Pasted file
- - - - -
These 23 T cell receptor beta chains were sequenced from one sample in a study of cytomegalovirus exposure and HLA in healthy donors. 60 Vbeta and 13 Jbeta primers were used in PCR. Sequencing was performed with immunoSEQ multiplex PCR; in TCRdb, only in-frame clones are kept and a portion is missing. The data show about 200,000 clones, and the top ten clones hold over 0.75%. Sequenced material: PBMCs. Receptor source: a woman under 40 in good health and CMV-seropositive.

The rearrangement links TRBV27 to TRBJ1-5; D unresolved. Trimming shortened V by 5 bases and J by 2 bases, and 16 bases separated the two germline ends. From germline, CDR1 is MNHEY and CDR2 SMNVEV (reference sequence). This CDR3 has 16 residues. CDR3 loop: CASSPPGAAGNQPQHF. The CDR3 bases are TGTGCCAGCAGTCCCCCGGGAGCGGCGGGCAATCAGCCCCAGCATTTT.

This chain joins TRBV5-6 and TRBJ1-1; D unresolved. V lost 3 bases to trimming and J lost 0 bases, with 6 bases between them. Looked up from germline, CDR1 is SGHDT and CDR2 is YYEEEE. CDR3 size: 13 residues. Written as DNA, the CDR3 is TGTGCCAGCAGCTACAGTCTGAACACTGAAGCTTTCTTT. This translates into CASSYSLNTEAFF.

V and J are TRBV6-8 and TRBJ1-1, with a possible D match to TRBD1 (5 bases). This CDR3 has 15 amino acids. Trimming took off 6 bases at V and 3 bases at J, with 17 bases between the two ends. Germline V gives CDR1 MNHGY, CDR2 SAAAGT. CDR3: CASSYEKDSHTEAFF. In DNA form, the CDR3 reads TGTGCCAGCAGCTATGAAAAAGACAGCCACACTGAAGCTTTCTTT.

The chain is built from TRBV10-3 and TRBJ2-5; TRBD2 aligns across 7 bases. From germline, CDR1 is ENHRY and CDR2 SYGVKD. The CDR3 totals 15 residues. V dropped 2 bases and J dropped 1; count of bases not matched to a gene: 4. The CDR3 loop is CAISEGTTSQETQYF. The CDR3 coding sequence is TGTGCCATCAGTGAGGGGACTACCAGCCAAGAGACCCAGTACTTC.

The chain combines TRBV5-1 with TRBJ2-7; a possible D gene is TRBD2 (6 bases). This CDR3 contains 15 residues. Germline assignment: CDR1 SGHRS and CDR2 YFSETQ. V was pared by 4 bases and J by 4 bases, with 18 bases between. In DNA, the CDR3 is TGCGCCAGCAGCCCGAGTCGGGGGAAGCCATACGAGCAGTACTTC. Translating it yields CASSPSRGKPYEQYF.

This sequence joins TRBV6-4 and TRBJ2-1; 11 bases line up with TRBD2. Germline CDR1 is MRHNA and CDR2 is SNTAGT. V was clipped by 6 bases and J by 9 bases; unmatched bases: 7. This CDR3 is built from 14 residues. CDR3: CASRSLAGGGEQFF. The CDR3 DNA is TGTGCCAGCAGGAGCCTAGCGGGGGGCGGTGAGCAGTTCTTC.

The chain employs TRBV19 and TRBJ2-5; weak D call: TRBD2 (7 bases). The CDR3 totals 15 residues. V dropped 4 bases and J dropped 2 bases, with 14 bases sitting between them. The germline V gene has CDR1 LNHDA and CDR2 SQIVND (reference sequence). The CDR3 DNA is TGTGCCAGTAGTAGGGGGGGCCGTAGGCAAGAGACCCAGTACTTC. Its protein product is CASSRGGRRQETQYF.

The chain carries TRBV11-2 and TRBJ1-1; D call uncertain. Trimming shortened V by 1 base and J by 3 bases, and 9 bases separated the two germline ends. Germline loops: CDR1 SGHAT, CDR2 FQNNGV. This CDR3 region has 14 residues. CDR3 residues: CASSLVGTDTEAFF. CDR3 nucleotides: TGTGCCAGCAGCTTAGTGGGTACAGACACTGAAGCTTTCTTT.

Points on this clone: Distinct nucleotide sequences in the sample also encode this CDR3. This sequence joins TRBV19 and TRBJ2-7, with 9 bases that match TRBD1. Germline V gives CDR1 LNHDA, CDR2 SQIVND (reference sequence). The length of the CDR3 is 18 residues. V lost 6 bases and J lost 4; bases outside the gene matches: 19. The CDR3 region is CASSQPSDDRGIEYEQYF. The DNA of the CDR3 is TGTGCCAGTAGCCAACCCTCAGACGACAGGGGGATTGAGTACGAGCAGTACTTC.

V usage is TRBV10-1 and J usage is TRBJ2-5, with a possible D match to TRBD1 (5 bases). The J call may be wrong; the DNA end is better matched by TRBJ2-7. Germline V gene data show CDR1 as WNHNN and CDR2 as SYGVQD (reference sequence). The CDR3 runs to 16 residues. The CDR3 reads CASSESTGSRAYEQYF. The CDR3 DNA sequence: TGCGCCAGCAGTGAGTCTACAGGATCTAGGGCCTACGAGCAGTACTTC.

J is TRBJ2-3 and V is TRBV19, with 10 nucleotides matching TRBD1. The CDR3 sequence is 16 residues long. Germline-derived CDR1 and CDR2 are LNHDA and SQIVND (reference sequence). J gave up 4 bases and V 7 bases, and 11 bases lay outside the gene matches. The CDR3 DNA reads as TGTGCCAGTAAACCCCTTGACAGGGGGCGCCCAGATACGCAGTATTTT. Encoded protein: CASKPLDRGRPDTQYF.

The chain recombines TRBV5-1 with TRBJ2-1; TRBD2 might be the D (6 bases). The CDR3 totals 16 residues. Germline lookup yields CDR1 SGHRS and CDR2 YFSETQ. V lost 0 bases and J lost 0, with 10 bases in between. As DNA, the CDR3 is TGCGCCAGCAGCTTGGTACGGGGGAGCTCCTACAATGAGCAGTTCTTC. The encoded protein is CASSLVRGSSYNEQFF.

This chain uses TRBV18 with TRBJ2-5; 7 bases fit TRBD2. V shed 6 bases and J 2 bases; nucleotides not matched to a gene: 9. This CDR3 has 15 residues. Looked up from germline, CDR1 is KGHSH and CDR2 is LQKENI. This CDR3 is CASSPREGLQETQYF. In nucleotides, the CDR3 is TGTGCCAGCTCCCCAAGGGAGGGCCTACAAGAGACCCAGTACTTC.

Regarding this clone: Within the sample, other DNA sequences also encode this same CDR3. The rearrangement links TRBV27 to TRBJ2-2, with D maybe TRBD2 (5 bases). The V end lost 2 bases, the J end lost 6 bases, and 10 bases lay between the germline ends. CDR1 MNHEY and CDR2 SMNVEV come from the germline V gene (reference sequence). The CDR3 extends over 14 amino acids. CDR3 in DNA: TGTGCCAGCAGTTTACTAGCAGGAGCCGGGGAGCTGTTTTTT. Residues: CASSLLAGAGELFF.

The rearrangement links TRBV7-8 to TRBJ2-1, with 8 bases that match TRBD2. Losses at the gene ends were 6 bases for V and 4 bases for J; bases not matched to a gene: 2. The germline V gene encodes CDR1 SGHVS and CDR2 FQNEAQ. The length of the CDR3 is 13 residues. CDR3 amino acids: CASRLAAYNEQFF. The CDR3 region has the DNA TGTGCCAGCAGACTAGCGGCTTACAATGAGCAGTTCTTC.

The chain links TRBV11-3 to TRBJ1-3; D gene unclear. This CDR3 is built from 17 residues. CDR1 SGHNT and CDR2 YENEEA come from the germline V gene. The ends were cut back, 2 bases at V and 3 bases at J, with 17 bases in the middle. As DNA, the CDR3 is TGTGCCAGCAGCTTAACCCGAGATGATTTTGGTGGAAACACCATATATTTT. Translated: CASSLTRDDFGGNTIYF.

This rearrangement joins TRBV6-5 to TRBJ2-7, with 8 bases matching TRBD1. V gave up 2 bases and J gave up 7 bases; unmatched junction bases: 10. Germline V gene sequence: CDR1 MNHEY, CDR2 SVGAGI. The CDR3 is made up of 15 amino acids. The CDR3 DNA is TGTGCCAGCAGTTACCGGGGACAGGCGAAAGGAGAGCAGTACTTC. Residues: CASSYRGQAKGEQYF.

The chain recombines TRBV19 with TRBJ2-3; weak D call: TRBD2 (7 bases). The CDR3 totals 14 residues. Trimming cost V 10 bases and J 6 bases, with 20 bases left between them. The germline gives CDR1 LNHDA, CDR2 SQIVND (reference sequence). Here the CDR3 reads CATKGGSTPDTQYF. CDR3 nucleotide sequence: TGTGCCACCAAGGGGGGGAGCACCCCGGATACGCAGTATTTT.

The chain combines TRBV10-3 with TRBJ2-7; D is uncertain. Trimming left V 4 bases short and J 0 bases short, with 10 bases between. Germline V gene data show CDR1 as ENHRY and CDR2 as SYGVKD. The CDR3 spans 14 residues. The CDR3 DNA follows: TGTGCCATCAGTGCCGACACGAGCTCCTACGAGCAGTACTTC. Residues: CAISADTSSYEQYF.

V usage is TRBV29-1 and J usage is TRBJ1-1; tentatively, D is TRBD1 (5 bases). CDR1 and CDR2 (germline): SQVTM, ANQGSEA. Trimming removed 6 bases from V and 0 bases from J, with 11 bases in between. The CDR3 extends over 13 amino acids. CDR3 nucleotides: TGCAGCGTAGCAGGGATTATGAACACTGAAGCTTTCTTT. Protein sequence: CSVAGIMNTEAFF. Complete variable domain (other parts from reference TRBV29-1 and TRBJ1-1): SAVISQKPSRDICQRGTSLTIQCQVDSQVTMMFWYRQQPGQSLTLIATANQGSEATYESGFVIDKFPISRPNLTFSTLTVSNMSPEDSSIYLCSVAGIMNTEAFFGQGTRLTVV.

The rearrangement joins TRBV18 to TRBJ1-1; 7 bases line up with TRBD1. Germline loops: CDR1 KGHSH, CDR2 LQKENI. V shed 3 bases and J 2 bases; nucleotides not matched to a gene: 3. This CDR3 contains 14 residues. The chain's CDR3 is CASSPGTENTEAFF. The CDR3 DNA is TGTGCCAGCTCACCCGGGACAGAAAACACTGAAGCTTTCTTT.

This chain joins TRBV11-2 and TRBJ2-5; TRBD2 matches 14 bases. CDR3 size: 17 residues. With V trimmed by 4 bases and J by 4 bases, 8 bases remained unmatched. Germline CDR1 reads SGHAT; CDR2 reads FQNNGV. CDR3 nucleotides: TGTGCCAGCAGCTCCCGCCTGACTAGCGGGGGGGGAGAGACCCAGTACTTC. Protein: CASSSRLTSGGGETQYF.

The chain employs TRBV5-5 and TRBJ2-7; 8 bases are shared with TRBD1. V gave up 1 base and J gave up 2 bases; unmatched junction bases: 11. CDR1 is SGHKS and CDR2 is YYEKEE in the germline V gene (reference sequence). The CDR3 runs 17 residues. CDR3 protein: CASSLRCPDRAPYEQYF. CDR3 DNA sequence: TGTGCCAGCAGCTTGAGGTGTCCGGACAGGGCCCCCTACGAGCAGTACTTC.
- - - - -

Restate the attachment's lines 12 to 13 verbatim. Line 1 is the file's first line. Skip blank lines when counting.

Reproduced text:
J is TRBJ2-3 and V is TRBV19, with 10 nucleotides matching TRBD1. The CDR3 sequence is 16 residues long. Germline-derived CDR1 and CDR2 are LNHDA and SQIVND (reference sequence). J gave up 4 bases and V 7 bases, and 11 bases lay outside the gene matches. The CDR3 DNA reads as TGTGCCAGTAAACCCCTTGACAGGGGGCGCCCAGATACGCAGTATTTT. Encoded protein: CASKPLDRGRPDTQYF.

The chain recombines TRBV5-1 with TRBJ2-1; TRBD2 might be the D (6 bases). The CDR3 totals 16 residues. Germline lookup yields CDR1 SGHRS and CDR2 YFSETQ. V lost 0 bases and J lost 0, with 10 bases in between. As DNA, the CDR3 is TGCGCCAGCAGCTTGGTACGGGGGAGCTCCTACAATGAGCAGTTCTTC. The encoded protein is CASSLVRGSSYNEQFF.